- #1

Cosmophile

- 111

- 2

I know that vectors have both magnitude and direction, while scalars only have magnitude. However, in solving problems and looking at how others have solved them, I've noticed something: vectors seem to be often written in "scalar form," if you will. For example, consider circular motion

[tex] \vec r = r(\cos \omega t \hat{\imath}+ \sin \omega t \hat{\jmath}) [/tex]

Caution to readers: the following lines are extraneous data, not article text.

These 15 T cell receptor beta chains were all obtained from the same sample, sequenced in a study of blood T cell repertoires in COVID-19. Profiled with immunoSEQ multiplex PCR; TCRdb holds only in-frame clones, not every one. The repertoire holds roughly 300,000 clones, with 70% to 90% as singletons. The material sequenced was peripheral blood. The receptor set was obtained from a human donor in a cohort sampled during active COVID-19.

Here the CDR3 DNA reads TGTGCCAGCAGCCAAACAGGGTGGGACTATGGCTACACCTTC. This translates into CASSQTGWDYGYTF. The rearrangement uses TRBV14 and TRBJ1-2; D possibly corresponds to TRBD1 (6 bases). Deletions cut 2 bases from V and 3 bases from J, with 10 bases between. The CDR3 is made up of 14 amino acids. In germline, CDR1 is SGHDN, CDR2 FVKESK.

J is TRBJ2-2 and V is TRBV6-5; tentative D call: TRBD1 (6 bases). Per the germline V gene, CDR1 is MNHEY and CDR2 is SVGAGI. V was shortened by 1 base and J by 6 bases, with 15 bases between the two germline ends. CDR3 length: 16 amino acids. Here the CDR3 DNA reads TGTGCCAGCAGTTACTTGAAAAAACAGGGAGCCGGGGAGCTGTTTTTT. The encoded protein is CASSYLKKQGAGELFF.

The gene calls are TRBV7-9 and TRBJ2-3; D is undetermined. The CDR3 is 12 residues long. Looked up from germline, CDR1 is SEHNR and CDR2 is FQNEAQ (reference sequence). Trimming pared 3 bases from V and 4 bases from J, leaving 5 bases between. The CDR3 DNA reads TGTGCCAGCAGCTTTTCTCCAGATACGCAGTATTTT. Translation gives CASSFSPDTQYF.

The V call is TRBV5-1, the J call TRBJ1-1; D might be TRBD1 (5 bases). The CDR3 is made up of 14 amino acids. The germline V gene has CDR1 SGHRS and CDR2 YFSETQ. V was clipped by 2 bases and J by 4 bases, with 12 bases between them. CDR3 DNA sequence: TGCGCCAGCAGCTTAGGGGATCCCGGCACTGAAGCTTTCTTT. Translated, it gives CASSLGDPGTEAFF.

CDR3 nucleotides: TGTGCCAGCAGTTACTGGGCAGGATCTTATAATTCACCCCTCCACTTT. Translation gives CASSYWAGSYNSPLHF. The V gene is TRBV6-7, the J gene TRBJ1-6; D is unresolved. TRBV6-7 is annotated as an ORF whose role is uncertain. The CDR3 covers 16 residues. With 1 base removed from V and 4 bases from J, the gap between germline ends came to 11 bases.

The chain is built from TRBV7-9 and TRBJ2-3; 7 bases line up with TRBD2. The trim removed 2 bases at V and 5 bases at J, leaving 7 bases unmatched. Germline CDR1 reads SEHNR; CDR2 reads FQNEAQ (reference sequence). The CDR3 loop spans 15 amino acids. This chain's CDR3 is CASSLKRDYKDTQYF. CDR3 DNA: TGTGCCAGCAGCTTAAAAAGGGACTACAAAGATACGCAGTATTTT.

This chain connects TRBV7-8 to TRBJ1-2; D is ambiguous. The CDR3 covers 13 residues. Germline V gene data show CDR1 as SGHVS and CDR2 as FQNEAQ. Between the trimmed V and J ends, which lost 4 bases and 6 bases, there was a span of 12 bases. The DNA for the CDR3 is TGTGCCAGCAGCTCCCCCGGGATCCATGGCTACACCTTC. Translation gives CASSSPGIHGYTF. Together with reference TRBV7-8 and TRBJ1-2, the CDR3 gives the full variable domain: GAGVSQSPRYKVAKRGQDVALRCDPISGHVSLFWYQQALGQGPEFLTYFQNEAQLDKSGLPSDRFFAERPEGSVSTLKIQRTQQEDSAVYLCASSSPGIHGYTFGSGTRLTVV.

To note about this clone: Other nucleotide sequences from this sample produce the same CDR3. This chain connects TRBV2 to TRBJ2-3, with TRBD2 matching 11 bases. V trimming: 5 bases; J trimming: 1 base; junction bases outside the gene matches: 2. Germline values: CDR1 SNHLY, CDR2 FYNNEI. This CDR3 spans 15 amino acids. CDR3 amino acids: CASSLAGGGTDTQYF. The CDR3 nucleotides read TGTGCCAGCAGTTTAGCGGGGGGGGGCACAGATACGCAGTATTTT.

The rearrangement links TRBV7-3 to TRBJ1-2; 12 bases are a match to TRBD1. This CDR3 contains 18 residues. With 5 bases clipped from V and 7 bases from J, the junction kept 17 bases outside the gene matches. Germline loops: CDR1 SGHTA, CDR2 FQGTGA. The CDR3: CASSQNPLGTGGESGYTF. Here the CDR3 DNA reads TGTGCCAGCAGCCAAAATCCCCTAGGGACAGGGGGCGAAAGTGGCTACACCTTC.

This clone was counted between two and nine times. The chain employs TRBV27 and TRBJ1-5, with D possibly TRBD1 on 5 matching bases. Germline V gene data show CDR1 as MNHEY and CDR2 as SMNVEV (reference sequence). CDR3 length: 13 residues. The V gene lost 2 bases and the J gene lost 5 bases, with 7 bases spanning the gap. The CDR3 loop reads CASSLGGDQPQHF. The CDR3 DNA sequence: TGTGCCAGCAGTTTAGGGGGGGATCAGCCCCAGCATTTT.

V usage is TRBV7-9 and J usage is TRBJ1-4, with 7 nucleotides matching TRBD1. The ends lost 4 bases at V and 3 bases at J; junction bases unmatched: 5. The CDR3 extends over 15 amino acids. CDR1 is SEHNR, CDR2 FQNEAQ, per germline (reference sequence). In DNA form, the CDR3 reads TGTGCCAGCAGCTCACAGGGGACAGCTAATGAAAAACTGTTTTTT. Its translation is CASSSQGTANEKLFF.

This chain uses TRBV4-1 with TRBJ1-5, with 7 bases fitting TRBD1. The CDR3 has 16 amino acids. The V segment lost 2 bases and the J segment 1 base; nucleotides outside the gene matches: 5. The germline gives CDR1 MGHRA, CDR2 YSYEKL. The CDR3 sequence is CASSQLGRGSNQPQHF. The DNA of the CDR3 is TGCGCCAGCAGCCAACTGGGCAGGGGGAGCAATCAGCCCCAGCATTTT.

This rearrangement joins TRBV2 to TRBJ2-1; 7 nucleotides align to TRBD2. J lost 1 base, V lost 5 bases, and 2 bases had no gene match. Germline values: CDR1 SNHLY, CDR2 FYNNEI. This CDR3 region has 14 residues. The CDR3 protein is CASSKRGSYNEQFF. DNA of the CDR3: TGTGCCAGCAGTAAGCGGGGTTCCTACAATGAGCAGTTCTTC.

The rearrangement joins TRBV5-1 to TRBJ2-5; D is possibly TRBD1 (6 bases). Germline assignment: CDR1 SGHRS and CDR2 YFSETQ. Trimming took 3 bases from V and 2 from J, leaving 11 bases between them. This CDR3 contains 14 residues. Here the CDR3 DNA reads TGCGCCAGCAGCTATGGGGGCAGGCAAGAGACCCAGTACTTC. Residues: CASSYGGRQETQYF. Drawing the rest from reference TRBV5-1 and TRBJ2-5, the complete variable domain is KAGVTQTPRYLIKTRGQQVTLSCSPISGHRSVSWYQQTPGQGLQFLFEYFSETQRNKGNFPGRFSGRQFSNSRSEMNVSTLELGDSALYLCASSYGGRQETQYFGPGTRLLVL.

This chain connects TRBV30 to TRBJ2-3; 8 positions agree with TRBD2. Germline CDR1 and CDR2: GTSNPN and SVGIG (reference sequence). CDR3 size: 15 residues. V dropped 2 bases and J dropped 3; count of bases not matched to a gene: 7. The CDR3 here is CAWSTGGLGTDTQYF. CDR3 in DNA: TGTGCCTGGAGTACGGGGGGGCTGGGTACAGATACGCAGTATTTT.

[tex] | \vec r| = r = constant [/tex]

[tex] \vec v = \frac {d \vec r}{dt} = r \omega (-\sin \omega t \hat{\imath} + \cos \omega t \hat{\jmath}) [/tex]

This all makes total sense to me. Where I find trouble, however, is that when I look around, I see people solve problems by simply saying ##v = r \omega##. No vector notation, no mention of direction, etc. How do they know to do this, and how can I know when to do this as well? This is causing me an unbelievable amount of frustration. Thanks!